Die Young, Die Happy At Festival De La Mode & Design
DYDH burst out of the box and onto the streets of Montreal.
Dina Habib and Danik Yopp describe themselves as enfants terribles of Mtl’s fashion scene. They founded DYDH (Die Young, Die Happy) Productions in 2012, and have since been putting on “underground” fashion shows under the moniker MEWS at various clubs and bars, including favourite Mile End watering hole Royal Phoenix.
This is the production company’s second year exhibiting designers at the Festival de la Mode & Design and Dina told MtlBlog they brought the guns to the gun fight for certain this year. The company prides themselves on bringing gay and trans culture to the forefront of the fashion scene, and working entire collections around the theme of androgyny. “Gays have always run the show as far as fashion goes, but always from behind the scenes. We want to bring it out from backstage, it doesn’t make sense that we’re still marginalized in the industry basically built by gay culture.”
The designers featured are all local rising stars; François Renard brought crazy colours and troll doll accessories, while Pedram Karimi brought clean solid neutrals in inconceivable game-changing clean straight lines from the future!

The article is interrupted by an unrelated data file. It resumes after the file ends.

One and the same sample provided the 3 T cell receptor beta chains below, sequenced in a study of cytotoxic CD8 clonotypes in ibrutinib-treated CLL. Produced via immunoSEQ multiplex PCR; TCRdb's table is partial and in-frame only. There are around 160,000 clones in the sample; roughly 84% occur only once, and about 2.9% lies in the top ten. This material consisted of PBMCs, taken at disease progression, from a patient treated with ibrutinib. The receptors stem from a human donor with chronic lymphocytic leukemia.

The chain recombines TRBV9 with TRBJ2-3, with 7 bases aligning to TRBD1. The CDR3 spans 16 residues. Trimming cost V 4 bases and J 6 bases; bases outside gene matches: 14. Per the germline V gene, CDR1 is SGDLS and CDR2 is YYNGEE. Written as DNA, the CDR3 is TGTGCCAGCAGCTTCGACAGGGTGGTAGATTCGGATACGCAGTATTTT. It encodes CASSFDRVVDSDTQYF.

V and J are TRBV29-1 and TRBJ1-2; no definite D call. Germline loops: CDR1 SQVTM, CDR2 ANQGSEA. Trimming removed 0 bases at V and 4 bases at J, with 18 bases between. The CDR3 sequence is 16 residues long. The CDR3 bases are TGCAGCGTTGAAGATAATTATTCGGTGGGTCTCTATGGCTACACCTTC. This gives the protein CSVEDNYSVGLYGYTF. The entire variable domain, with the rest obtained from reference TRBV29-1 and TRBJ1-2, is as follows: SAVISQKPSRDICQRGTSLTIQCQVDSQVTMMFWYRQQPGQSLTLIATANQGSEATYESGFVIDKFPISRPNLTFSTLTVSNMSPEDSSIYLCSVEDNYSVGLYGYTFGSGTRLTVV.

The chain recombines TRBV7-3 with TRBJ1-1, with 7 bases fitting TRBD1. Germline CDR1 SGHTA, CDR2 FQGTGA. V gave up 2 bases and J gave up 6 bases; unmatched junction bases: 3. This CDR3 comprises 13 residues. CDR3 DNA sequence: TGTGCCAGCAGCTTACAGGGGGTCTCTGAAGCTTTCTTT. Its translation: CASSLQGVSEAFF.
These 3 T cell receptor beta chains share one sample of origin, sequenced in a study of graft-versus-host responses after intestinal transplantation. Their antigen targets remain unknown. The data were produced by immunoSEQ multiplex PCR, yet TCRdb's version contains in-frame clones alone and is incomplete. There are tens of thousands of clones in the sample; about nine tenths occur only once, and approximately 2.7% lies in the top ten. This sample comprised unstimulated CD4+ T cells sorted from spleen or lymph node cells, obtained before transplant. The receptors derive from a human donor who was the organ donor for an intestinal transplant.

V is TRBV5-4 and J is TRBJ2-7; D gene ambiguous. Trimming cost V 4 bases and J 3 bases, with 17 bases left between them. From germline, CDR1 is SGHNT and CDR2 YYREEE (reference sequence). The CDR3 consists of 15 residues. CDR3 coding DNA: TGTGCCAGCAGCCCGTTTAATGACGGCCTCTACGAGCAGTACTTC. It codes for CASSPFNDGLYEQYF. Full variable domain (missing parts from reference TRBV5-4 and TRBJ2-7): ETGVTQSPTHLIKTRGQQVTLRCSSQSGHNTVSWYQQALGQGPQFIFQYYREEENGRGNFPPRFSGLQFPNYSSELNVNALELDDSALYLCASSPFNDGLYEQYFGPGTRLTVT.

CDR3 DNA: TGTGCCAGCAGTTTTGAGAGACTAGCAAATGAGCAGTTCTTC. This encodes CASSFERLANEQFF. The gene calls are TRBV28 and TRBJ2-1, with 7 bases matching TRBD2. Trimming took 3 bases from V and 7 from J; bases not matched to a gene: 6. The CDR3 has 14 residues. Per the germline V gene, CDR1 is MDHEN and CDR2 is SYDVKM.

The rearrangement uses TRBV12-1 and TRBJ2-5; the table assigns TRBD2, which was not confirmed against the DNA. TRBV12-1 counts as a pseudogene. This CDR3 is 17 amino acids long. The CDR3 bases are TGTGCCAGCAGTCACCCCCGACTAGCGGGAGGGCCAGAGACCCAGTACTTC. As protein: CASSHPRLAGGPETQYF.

“At our MEWS shows we tend to go a lot edgier, but for the festival we tried to find the happy-middle-ground mainstream,” says Dina of the shows exhibited designers. “We’re definitely not as commercial as the rest of the festival, but you can’t just be ‘art’ there has to be a middle ground between black and white” In an industry where everyone is merely looking over everyone else’s heads for the Next Big Thing, busting outside of the box is expected of fashion shows. It’s clear that independent production companies like DYDH are the ones having the most fun at the Fest.
Even coming down to the casting of their models, DYDH keeps their minds open to “beautiful” in whatever way it manifests. “Too pretty is boring to us. We have some shorter girls, last year we had bigger girls.” Dina says they don’t pay any heed to “industry standards” because their alternative fashion just works better on the strange and unique brand of beauty. “We were looking for good walks, and also keeping with the androgynous look.”
DYDH’s previous shows have usually had fun mixing and matching various pieces from various designers into combined cocktails of outfits, but this year they decided to colour inside the lines, exhibiting each designer independently upon each model, only adding LaLa Yeah’s jewellery for the finishing touch.